never really rises above mediocrity in its gameplay either. While it's mildly entertaining at first, the frustrating difficulty level of the single-player campaign and the downright goofy AI will leave you frustrated more often than not. Gorgeousness does not a game make, and Echelon
is proof positive of this.
There's a plot to the whole thing, but you won't find it anywhere in the instruction book, which is overly terse and doesn't cover as much as it should. Instead, you have to either attempt to grasp the plot in the game--a difficult task at best, considering the quality of the voice acting trying to get it across--or read it on the website. It involves contact with a far-flung group of humans who have discovered alien technology, and their eventual assault on the Galaxy Federation once key technolgies are integrated into everyday life. Oops. While some of this gets through in the main game, most of it feels like a series of missions strung together 'just because', with no solid rhyme or reason.
Echelon plays like a cross between G-Police and a more traditional flight sim. The first craft that you deal with can hover; you control their throttle and movement with the keyboard and mouse or a flightstick. Later craft fly more like 'regular' aircraft, but the flight model is definitely not based upon realism. The ability to strafe without banking struck me as particularly bizarre, but I suppose hovercraft can do these sorts of things. Yeah. The controls definitely take some getting used to, but once you do it's simple enough to guide your craft around.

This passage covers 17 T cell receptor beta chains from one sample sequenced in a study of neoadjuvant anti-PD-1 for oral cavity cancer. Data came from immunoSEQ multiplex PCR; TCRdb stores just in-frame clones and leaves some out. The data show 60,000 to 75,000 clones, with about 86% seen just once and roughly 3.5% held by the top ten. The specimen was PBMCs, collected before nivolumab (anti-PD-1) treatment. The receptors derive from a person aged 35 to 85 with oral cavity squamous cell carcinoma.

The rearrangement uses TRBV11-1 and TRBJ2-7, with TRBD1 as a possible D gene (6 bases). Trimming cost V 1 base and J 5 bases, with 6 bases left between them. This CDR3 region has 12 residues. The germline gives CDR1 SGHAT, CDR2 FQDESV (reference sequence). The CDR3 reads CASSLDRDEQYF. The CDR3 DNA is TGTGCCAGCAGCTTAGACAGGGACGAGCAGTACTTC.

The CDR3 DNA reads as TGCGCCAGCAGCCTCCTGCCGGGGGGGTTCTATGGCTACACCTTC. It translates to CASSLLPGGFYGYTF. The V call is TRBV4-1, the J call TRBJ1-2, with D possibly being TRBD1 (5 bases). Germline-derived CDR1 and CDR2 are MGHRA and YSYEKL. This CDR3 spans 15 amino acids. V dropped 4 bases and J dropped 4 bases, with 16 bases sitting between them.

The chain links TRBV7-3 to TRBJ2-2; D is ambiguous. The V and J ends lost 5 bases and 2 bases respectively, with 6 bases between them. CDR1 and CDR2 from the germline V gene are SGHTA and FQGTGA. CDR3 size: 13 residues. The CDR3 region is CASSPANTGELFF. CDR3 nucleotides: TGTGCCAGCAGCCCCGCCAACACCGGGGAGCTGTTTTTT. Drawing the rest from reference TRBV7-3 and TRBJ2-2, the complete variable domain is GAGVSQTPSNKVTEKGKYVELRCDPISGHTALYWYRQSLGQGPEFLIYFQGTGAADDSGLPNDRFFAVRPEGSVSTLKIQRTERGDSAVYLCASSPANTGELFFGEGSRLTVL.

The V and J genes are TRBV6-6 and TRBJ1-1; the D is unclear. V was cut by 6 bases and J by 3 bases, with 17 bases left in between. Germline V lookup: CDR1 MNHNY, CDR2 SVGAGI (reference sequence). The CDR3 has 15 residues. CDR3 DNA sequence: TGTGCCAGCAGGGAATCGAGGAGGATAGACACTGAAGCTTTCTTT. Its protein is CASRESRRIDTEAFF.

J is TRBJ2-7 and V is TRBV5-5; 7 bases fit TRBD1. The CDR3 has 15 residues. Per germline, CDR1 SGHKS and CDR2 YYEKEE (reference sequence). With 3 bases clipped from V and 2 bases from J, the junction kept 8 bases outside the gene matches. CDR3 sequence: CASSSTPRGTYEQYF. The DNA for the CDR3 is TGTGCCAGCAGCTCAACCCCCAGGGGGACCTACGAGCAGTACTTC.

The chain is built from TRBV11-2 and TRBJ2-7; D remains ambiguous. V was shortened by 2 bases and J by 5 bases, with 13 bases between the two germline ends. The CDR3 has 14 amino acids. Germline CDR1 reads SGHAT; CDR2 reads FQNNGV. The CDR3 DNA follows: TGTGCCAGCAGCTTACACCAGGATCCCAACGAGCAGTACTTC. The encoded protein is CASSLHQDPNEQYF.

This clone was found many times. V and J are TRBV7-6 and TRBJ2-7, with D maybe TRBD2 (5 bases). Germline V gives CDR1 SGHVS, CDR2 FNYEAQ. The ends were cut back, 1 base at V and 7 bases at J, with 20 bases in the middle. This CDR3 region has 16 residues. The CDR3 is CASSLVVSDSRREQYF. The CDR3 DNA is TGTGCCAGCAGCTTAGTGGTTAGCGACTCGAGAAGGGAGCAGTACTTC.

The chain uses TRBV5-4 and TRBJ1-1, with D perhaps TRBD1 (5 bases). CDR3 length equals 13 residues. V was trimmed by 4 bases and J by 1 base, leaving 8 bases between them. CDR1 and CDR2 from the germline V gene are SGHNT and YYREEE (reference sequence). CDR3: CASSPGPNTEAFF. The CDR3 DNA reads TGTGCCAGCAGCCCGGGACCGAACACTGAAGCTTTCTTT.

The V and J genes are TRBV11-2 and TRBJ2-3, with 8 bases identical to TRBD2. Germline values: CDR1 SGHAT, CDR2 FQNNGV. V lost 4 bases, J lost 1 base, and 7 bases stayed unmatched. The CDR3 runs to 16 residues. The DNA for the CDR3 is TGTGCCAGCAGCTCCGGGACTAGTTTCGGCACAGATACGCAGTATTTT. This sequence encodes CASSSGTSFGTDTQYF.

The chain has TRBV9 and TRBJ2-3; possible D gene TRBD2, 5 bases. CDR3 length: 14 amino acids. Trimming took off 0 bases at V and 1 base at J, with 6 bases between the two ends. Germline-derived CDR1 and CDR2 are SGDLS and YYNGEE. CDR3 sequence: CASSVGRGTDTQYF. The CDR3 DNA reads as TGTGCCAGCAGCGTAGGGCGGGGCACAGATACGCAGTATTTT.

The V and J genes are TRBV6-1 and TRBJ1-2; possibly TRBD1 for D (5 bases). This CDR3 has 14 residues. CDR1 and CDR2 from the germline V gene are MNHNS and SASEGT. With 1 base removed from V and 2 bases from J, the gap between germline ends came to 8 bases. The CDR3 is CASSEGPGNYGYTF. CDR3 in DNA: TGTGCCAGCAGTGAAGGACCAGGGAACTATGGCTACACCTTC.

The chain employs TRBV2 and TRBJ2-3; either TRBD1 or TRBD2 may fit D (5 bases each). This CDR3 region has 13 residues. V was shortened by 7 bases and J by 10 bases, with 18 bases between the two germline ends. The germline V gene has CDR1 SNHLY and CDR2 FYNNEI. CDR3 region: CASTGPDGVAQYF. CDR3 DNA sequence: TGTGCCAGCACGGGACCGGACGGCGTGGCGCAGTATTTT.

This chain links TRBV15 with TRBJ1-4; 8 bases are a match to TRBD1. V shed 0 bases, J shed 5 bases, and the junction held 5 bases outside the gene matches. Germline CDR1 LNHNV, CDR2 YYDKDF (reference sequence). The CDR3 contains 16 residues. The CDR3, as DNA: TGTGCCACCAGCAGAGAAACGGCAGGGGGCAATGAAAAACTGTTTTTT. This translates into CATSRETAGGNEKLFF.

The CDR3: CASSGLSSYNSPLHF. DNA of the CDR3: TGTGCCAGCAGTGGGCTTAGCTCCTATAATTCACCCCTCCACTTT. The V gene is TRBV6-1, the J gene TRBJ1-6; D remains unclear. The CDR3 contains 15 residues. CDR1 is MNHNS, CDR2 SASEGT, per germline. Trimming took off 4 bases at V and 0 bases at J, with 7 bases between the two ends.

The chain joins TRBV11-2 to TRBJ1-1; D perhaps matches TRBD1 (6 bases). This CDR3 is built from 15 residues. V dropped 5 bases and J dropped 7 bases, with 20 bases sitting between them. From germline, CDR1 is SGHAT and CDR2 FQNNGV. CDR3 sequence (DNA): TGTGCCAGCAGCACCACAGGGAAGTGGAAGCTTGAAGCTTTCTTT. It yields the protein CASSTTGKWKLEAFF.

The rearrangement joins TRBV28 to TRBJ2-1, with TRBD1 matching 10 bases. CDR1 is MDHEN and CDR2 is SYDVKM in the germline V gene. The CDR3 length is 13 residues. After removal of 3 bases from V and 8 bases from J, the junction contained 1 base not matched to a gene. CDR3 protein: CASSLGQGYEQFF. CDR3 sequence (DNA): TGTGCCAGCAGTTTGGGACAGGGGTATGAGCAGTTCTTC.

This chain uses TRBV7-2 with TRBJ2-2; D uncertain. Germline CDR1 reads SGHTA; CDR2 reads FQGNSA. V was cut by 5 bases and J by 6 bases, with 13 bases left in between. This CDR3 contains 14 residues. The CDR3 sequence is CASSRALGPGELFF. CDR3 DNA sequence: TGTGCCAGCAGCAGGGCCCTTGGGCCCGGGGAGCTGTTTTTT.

Like most games in the genre, the game consists of a series of missions that have you doing various things. You have to protect the convoy or blow up the enemy or defend or whatever; you've seen it all before in other games. Events may change in the course of battle, but the vast majority of what happens in the game is pre-scripted.
There are quite a few craft you can fly as--over a dozen--and a bevy of weapons to try out. When you start the game, of course, you don't have access to all of the craft and weapons; as you progress, you get to play with more and more 'toys'. Unfortunately, most of the craft feel very similar, with no major distinctions between the ways they fly, other than a rough segmentation into 'maneuverable' and 'slow'.
One of the core problems with the game is this sort of indistinguishability--you don't really care about the craft, you don't care about the missions, you don't care about the plot. It's all been done before, better. I remember playing Colony Wars into the wee hours of the morning, trying to see what was going to happen next. I didn't feel any such obligation while I was playing Echelon.
The game supports multiplayer, but it doesn't use any matching services whatsoever, so good luck finding some people to play against.